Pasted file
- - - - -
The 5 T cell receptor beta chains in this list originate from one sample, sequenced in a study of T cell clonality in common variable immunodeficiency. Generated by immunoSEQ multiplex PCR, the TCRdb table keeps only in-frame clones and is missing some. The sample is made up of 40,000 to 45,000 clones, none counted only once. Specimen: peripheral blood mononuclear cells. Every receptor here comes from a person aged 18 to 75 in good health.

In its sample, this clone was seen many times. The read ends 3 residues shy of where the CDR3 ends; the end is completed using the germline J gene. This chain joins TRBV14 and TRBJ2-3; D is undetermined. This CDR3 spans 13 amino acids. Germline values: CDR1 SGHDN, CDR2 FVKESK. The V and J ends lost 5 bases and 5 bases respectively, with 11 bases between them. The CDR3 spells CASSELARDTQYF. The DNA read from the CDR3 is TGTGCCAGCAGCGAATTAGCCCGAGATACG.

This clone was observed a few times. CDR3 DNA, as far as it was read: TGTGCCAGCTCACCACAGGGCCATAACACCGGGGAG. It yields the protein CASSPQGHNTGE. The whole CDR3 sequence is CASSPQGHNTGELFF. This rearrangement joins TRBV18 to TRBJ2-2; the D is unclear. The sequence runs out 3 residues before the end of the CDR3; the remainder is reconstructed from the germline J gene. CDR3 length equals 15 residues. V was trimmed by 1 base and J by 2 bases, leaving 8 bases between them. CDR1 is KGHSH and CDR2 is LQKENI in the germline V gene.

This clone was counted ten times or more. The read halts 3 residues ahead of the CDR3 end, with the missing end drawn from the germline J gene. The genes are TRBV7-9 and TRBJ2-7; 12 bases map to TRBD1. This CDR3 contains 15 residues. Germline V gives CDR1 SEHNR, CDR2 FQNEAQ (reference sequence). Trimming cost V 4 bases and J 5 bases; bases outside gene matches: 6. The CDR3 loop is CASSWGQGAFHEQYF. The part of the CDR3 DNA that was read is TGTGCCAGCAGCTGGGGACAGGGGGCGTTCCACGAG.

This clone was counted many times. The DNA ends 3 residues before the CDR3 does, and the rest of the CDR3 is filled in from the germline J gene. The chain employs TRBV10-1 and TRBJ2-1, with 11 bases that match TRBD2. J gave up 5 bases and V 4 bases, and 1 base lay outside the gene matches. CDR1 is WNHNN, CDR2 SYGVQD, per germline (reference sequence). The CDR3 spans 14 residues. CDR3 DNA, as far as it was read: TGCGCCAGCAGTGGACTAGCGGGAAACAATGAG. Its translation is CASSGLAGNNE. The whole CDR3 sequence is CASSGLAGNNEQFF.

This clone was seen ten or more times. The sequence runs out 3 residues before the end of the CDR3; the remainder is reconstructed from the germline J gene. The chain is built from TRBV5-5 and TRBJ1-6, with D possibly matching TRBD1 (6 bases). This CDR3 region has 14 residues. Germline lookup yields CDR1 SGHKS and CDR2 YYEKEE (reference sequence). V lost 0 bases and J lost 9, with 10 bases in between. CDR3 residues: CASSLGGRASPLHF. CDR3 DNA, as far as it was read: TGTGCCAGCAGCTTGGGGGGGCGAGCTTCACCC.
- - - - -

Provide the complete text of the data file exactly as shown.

The 5 T cell receptor beta chains in this list originate from one sample, sequenced in a study of T cell clonality in common variable immunodeficiency. Generated by immunoSEQ multiplex PCR, the TCRdb table keeps only in-frame clones and is missing some. The sample is made up of 40,000 to 45,000 clones, none counted only once. Specimen: peripheral blood mononuclear cells. Every receptor here comes from a person aged 18 to 75 in good health.

In its sample, this clone was seen many times. The read ends 3 residues shy of where the CDR3 ends; the end is completed using the germline J gene. This chain joins TRBV14 and TRBJ2-3; D is undetermined. This CDR3 spans 13 amino acids. Germline values: CDR1 SGHDN, CDR2 FVKESK. The V and J ends lost 5 bases and 5 bases respectively, with 11 bases between them. The CDR3 spells CASSELARDTQYF. The DNA read from the CDR3 is TGTGCCAGCAGCGAATTAGCCCGAGATACG.

This clone was observed a few times. CDR3 DNA, as far as it was read: TGTGCCAGCTCACCACAGGGCCATAACACCGGGGAG. It yields the protein CASSPQGHNTGE. The whole CDR3 sequence is CASSPQGHNTGELFF. This rearrangement joins TRBV18 to TRBJ2-2; the D is unclear. The sequence runs out 3 residues before the end of the CDR3; the remainder is reconstructed from the germline J gene. CDR3 length equals 15 residues. V was trimmed by 1 base and J by 2 bases, leaving 8 bases between them. CDR1 is KGHSH and CDR2 is LQKENI in the germline V gene.

This clone was counted ten times or more. The read halts 3 residues ahead of the CDR3 end, with the missing end drawn from the germline J gene. The genes are TRBV7-9 and TRBJ2-7; 12 bases map to TRBD1. This CDR3 contains 15 residues. Germline V gives CDR1 SEHNR, CDR2 FQNEAQ (reference sequence). Trimming cost V 4 bases and J 5 bases; bases outside gene matches: 6. The CDR3 loop is CASSWGQGAFHEQYF. The part of the CDR3 DNA that was read is TGTGCCAGCAGCTGGGGACAGGGGGCGTTCCACGAG.

This clone was counted many times. The DNA ends 3 residues before the CDR3 does, and the rest of the CDR3 is filled in from the germline J gene. The chain employs TRBV10-1 and TRBJ2-1, with 11 bases that match TRBD2. J gave up 5 bases and V 4 bases, and 1 base lay outside the gene matches. CDR1 is WNHNN, CDR2 SYGVQD, per germline (reference sequence). The CDR3 spans 14 residues. CDR3 DNA, as far as it was read: TGCGCCAGCAGTGGACTAGCGGGAAACAATGAG. Its translation is CASSGLAGNNE. The whole CDR3 sequence is CASSGLAGNNEQFF.

This clone was seen ten or more times. The sequence runs out 3 residues before the end of the CDR3; the remainder is reconstructed from the germline J gene. The chain is built from TRBV5-5 and TRBJ1-6, with D possibly matching TRBD1 (6 bases). This CDR3 region has 14 residues. Germline lookup yields CDR1 SGHKS and CDR2 YYEKEE (reference sequence). V lost 0 bases and J lost 9, with 10 bases in between. CDR3 residues: CASSLGGRASPLHF. CDR3 DNA, as far as it was read: TGTGCCAGCAGCTTGGGGGGGCGAGCTTCACCC.